Prisoner's Rights in International Law Essay

Prisoner's Rights in International Law Essay

Length: 1515 words (4.3 double-spaced pages)

Rating: Better Essays

Open Document

Essay Preview

“Prisoner’s Rights In International Law”

I. Introduction: History of Rights for Prisoners
Imprisonment, or the forcible confinement of a person, has been a long standing practice and tradition in the world’s history (Roberts). Dating as far back as 400 B.C., prisons have held a variety of meanings and served a wide array of functions, but in its fundamental use, prisons are intended to supplement the rise of a state as a form of social organization (Roberts). The most common use of prisons is as a supplement to a state’s justice system, in which individuals found guilty and convicted of crimes are sent for a set period of incarceration (Roberts). Outside of punishing civil crimes, prisons have been used by numerous regimes as tools of political repression, often punishing and detaining individuals without trail or other due process (Robert). Another practiced use of prisons has come in times of war and conflict, where persons—both combatant and non-combatant—are held captivate by a state in military camps as prisoners of war, for both legitimate and illegitimate reasons (Robert).
It is in the latter use that the prison system has become highly contested, especially after witnessing the extreme atrocities from World War II compounded by the perverse use of prisons and detention facilities as means of oppression--- thousands being persecuted on the basis of racial, religious and political terms (Roberts). Combat zones were no exception, as prisoners of war were exploited for their labor and subjugated to both mental and physical abuse (Roberts). From this arrangement of prisons as systematic institutions of violence, a broad consensus emerged at the worldwide level demanding the international community create protections for in...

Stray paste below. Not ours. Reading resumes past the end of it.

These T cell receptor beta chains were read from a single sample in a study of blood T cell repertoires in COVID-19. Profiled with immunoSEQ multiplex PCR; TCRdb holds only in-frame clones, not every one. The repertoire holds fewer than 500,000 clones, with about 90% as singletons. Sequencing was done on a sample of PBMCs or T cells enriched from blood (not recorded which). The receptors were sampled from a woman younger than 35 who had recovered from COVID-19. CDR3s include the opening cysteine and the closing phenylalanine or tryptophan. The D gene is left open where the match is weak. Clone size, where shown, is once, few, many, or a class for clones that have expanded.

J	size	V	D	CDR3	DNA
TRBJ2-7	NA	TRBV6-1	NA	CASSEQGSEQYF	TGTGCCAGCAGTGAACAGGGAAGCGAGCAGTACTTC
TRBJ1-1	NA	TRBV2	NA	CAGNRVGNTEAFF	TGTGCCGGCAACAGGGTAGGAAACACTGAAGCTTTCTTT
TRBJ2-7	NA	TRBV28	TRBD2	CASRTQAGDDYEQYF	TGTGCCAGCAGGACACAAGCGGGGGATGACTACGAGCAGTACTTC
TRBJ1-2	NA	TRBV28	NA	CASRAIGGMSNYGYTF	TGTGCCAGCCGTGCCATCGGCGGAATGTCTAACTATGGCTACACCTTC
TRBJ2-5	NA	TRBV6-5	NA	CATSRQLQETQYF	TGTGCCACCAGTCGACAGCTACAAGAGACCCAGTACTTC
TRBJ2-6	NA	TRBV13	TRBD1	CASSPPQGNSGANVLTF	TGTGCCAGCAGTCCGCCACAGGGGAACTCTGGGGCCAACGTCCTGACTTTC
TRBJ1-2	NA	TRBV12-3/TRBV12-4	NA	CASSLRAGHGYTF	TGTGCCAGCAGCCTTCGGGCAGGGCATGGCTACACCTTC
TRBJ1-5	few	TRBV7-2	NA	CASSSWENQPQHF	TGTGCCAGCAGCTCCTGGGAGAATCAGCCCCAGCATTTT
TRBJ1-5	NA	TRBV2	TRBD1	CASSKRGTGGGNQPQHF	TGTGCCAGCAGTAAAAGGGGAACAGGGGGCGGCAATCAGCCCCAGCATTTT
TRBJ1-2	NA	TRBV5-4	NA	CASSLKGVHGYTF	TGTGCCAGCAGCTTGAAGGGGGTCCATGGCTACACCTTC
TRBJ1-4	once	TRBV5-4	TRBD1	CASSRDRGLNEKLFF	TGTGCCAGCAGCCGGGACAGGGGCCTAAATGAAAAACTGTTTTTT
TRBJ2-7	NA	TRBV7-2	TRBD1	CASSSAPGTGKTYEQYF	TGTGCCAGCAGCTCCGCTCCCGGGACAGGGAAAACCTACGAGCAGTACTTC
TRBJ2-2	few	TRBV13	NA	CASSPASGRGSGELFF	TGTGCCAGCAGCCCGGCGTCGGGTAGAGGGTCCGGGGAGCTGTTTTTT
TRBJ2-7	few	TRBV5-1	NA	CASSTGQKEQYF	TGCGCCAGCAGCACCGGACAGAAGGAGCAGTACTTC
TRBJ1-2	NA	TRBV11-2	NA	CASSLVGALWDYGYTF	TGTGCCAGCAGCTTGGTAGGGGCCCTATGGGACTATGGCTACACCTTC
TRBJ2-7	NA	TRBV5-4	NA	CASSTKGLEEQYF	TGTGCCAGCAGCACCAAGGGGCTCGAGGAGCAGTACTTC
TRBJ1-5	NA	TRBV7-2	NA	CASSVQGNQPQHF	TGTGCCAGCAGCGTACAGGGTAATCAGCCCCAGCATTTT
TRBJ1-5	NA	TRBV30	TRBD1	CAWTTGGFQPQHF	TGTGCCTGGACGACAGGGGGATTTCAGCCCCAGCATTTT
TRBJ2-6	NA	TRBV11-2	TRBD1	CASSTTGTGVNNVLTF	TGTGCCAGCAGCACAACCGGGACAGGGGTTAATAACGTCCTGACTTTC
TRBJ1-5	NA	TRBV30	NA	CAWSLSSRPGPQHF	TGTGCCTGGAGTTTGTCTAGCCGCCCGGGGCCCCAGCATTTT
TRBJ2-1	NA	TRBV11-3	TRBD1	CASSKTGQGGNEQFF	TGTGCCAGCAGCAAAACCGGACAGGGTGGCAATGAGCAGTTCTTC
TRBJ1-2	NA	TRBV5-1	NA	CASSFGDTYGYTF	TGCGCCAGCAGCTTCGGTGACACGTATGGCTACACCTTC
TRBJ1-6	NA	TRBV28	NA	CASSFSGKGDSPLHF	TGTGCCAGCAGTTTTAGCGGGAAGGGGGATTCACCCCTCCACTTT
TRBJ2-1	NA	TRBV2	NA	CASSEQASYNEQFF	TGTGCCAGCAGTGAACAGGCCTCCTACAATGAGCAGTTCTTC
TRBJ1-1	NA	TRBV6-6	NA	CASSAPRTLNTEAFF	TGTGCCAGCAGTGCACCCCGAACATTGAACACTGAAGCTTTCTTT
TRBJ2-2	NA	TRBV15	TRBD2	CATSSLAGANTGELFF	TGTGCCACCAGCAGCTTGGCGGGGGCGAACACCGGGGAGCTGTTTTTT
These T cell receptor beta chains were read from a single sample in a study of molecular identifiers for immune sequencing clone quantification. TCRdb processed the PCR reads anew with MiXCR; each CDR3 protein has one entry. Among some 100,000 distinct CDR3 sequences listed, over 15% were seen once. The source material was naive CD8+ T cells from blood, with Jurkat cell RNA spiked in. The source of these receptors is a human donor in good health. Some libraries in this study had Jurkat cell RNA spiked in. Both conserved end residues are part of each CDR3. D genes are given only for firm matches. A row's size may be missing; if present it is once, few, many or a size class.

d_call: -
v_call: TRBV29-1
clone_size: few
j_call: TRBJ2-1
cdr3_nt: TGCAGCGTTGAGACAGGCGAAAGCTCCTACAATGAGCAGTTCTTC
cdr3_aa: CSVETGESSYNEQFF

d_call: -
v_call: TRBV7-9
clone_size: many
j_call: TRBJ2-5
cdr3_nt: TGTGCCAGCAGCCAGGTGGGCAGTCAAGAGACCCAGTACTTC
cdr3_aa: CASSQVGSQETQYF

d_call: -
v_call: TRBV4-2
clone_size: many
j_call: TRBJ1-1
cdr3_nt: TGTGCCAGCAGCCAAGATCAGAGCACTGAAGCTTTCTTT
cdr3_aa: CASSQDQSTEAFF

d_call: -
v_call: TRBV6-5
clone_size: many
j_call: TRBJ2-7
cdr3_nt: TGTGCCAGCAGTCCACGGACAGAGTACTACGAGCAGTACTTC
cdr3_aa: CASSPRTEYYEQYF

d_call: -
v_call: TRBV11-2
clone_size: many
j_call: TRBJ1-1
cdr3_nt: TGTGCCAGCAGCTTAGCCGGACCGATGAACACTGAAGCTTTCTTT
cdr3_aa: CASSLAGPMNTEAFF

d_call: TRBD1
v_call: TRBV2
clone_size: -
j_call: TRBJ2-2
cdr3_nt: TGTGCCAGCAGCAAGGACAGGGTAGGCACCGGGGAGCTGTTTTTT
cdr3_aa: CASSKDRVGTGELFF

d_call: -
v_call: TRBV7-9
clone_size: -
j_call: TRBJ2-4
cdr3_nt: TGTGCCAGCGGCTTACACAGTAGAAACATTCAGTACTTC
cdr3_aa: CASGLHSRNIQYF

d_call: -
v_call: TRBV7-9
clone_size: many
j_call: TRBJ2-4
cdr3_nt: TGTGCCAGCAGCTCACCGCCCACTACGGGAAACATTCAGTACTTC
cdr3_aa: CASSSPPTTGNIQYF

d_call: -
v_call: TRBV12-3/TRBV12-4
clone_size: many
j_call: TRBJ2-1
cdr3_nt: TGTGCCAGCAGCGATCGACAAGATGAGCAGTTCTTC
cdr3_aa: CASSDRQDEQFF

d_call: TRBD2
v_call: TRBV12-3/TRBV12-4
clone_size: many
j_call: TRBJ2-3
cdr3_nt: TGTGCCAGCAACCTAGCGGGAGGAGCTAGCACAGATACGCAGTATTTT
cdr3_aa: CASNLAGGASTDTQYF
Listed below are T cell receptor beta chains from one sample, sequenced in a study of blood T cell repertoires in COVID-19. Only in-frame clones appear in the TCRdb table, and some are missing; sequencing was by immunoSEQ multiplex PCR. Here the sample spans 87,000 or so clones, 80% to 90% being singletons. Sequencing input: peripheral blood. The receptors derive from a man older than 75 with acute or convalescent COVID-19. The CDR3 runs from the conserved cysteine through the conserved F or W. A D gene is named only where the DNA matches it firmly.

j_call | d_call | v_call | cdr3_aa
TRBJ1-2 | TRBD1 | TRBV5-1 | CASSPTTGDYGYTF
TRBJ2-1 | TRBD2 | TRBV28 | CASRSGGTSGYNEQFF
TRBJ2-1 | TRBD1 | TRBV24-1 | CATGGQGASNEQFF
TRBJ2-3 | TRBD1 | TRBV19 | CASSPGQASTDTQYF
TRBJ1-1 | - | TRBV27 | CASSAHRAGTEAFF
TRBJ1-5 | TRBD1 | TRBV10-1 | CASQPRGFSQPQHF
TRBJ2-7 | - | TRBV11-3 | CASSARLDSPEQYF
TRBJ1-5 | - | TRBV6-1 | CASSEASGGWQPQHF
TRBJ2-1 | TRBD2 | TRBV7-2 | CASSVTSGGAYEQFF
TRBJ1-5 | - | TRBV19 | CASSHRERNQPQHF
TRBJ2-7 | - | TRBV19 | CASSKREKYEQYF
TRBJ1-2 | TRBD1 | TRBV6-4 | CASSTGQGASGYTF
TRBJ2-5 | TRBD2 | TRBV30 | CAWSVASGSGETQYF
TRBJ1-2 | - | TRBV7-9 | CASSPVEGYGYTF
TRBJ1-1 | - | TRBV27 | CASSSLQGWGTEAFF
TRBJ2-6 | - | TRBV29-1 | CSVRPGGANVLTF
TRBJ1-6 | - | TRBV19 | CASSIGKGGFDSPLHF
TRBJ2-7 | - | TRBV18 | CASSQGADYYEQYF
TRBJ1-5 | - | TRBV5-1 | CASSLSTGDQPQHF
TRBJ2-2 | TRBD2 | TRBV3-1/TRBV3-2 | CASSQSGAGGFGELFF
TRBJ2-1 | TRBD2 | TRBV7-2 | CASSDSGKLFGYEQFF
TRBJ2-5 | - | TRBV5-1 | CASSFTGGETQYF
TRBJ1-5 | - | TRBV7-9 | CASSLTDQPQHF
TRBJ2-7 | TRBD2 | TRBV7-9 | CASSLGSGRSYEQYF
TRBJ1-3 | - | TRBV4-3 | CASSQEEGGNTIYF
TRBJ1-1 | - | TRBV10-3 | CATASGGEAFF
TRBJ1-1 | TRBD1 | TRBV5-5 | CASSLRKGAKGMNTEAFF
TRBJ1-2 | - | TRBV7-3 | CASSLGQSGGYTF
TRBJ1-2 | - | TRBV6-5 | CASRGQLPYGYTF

... middle of paper ... on the historic understand of securing rights for the state, rather than its citizenry.
Seen to be the ultimate and overarching authority in which the world should act and determine their domestic as well as foreign policies, human rights serve as a “striking inroad into the usually well-preserved domain of sovereign states”. This construction of rights for prisoners has led to great confusion, as well as hostility between state’s as they feel parts of their sovereignty being infringed on as the international community dictates not only what the state can and cannot do, it imposes a set of norms that may be completely foreign onto the country.